For some time now, Gregory Rockson, co-founder and CEO of mPharma, a Ghanaian healthcare startup, has had only one idea in mind: finding ways to make more COVID-19 tests for his country.
His company is the largest supplier of medicines in Ghana and operates a network of branches across the country and abroad, including in Nigeria, Zambia and Zimbabwe. Following the recommendation of one of his investors, Breyer Capital, Rockson became interested in the range of products offered by Chinese firm Sansure Biotech. Since the onset of the epidemic, Sansure Biotech has rapidly developed a whole range of virus detection reagents, equipment and POCT devices, which have been exported to more than 110 countries and regions as part of China’s anti-pandemic assistance.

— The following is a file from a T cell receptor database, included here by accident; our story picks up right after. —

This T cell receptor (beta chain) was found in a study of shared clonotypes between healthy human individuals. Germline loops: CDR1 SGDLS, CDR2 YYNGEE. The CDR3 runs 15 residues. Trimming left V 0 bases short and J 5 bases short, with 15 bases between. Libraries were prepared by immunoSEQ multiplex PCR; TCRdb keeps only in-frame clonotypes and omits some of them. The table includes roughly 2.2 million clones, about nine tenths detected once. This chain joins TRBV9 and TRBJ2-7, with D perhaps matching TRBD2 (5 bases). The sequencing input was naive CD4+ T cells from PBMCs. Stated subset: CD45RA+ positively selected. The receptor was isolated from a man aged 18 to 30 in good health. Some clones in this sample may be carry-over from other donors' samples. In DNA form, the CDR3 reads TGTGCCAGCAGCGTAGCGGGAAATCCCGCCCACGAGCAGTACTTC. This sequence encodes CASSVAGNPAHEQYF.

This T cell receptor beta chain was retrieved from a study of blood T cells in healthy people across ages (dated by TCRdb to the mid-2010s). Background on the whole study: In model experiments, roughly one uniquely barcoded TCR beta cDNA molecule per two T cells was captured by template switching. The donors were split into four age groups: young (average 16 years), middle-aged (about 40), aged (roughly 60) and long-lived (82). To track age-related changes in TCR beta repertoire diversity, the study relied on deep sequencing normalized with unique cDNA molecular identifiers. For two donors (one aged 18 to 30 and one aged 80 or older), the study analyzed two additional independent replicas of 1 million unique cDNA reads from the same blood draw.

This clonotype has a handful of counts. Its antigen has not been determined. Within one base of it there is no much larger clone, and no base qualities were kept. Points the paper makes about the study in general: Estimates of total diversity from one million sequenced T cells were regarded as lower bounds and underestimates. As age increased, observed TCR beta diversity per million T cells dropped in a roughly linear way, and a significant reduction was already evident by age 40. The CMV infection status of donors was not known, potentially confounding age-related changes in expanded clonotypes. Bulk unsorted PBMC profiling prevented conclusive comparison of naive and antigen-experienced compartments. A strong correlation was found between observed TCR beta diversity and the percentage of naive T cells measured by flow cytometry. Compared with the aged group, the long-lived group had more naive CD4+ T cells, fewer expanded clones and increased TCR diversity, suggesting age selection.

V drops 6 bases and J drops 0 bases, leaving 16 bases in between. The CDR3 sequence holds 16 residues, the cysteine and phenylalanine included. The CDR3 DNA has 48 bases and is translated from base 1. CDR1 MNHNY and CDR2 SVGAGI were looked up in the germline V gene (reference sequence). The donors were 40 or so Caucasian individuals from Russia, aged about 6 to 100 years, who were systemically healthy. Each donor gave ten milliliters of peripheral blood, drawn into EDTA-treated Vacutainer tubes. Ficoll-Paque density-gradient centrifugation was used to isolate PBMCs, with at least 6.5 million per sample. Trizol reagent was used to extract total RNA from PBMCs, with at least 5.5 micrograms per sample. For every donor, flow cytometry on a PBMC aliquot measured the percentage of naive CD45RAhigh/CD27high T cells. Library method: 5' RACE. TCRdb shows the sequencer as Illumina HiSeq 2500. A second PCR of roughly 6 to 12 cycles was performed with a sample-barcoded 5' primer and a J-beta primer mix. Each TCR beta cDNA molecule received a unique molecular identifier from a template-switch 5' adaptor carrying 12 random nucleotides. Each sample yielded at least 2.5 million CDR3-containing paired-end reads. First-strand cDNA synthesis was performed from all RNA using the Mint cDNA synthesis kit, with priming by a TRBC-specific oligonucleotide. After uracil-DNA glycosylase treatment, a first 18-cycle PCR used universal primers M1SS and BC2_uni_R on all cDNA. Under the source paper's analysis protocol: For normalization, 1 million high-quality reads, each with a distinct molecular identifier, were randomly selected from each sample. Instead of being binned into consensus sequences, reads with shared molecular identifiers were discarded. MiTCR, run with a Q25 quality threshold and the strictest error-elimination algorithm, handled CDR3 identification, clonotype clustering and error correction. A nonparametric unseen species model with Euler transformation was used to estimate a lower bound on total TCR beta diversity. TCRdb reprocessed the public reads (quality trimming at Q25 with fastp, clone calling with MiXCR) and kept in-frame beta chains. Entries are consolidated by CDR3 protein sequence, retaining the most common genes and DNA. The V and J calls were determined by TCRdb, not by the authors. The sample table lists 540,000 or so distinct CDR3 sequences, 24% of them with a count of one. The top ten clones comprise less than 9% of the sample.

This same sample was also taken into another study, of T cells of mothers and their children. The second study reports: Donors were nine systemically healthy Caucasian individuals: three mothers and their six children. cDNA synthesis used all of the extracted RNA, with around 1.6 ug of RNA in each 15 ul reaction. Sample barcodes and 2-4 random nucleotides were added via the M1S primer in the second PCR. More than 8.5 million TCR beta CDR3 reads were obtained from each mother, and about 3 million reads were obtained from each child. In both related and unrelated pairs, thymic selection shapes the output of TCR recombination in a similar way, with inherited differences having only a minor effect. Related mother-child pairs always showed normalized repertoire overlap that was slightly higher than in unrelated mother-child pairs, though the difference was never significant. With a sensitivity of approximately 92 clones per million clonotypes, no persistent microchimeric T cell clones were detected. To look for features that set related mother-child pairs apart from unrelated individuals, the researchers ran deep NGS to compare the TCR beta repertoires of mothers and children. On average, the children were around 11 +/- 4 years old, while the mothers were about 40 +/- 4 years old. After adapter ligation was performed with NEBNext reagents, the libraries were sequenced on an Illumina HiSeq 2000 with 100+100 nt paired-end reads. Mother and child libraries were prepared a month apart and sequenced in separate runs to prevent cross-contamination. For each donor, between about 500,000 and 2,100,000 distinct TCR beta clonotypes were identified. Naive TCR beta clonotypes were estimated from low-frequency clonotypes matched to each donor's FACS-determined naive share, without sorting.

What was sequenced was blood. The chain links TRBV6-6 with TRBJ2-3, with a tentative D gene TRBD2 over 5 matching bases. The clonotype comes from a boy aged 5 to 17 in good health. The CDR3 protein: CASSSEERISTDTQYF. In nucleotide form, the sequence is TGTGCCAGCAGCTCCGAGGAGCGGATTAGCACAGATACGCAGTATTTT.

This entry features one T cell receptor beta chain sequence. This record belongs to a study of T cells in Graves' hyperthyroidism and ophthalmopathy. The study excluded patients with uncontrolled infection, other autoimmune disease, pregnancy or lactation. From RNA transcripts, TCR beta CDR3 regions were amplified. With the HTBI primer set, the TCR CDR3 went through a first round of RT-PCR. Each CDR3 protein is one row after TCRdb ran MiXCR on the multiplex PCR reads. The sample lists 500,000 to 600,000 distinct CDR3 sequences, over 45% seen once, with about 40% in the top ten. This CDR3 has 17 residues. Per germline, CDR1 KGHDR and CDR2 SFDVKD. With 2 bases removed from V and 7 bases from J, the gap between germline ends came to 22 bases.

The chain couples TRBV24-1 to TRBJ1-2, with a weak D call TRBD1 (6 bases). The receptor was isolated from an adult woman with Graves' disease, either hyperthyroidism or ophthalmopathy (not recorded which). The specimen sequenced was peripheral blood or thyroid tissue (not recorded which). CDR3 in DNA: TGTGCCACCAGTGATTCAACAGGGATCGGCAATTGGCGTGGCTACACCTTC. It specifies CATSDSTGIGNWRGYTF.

As such, cooperation between Sansure Biotech and mPharma is a good example of the broader collaboration taking place between China and Africa in the face of the pandemic. In addition to Sansure Biotech, many other Chinese companies have been engaged in science and technology cooperation with African countries to jointly address the challenges of the ongoing health crisis.
When it became clear that the COVID-19 pandemic was going to have a major impact on the continent, mPharma immediately identified one of the problems that would hinder an effective response on a larger scale in Africa: the lack of screening equipment and detection reagents.
According to CDC Group, a British finance and development institution that funds mPharma, at that time Ghana had only two laboratories able to perform screening tests, Nigeria had six, and Zambia had only one. However, Rockson knew that there were dozens of private medical labs in these countries that could perform tests if they had the necessary equipment and components.
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